SINGAPORE: Following Thailand’s Constitutional Court ruling on Friday (Sep 30) that Prime Minister Prayut Chan-o-cha has not reached the eight-year constitutional limit in office, he can immediately return to work. Prayut may have survived this challenge from the opposition, but things are not all rosy – he is now a “lame duck” leader.
The court’s ruling that Prayut’s legal tenure started on Apr 6, 2017 – when the constitution came into force – means he could hit the term limit (if re-elected) on Apr 5, 2025, roughly halfway in the next four-year term. It puts Prayut in an awkward position, with only two years of eligibility left heading into the next general election.
The general election is scheduled for May 2023. However, it is widely anticipated that Prayut is going to dissolve the House and call an early general election soon after hosting this year’s Asia-Pacific Economic Cooperation (APEC) Economic Leaders’ Meeting in Bangkok in November. This will give his ministers who are politicians the invaluable advantage of incumbency during the election campaign.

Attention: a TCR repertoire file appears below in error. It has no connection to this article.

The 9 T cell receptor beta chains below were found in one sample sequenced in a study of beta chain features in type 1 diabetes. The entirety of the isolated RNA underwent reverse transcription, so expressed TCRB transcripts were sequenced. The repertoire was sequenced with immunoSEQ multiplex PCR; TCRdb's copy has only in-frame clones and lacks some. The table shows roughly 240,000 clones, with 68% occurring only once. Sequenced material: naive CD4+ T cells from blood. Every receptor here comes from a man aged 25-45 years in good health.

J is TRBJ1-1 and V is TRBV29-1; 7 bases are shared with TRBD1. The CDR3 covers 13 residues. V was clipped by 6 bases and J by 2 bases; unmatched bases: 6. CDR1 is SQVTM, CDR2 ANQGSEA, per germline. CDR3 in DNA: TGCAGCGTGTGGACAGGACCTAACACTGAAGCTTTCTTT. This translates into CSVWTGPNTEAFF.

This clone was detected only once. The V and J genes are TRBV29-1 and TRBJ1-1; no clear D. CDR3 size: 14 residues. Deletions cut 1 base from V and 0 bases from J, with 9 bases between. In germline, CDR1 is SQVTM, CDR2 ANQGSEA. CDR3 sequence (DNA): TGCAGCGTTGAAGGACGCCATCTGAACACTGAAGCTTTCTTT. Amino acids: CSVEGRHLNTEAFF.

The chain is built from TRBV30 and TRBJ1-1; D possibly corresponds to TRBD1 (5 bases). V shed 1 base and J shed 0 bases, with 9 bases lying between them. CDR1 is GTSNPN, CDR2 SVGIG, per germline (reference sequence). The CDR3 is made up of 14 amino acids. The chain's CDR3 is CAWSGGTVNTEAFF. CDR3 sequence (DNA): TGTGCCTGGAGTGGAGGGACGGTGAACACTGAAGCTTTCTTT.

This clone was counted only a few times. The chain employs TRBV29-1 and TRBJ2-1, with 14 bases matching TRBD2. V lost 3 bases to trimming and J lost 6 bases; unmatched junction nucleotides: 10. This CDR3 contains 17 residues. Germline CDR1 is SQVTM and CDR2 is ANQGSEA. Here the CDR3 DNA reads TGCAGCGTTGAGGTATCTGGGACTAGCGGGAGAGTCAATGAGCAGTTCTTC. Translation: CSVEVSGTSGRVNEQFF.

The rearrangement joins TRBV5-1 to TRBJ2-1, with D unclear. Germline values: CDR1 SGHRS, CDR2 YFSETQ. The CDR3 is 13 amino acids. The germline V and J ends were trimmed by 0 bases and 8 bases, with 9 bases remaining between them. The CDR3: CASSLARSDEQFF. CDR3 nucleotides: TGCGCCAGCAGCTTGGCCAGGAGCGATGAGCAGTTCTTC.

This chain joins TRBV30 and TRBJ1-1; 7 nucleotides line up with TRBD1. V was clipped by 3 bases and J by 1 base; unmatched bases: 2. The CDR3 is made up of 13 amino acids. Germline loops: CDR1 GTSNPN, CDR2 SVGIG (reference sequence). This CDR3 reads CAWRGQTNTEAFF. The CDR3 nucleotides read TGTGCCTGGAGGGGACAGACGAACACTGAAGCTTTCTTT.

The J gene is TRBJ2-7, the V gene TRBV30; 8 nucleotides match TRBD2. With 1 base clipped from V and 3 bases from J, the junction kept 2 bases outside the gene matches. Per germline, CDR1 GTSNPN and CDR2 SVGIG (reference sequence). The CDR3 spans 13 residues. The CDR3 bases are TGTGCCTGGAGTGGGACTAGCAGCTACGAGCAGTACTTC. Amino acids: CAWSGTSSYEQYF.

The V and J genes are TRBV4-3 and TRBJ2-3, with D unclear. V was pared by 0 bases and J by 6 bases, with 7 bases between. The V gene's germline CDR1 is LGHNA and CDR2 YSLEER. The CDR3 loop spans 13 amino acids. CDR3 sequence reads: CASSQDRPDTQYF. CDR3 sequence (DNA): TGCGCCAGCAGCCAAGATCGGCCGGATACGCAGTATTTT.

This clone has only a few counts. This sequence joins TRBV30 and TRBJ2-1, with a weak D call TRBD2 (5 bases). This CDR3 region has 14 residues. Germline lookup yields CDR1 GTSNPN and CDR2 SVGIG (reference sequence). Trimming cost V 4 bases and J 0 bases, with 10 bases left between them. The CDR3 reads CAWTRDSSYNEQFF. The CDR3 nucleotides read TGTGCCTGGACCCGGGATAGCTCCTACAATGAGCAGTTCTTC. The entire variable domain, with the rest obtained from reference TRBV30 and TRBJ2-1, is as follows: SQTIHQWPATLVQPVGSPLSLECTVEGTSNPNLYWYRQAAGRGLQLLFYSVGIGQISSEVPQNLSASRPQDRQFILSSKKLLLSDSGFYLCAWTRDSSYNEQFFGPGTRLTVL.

PRAYUT’S ELECTABILITY TAKES A BLOW
Prayut’s self-confidence as an infallible strongman was already shattered when he was suspended from office on Aug 24. Now that his potential premiership can only last until April 2025, it would be unwise for the Palang Pracharath Party (PPP) to re-nominate Prayut as its sole candidate for the next premiership.
The PPP would need to show its supporters from the outset who will succeed Prayut after he reaches the eight-year limit. Each party is allowed to nominate up to three candidates.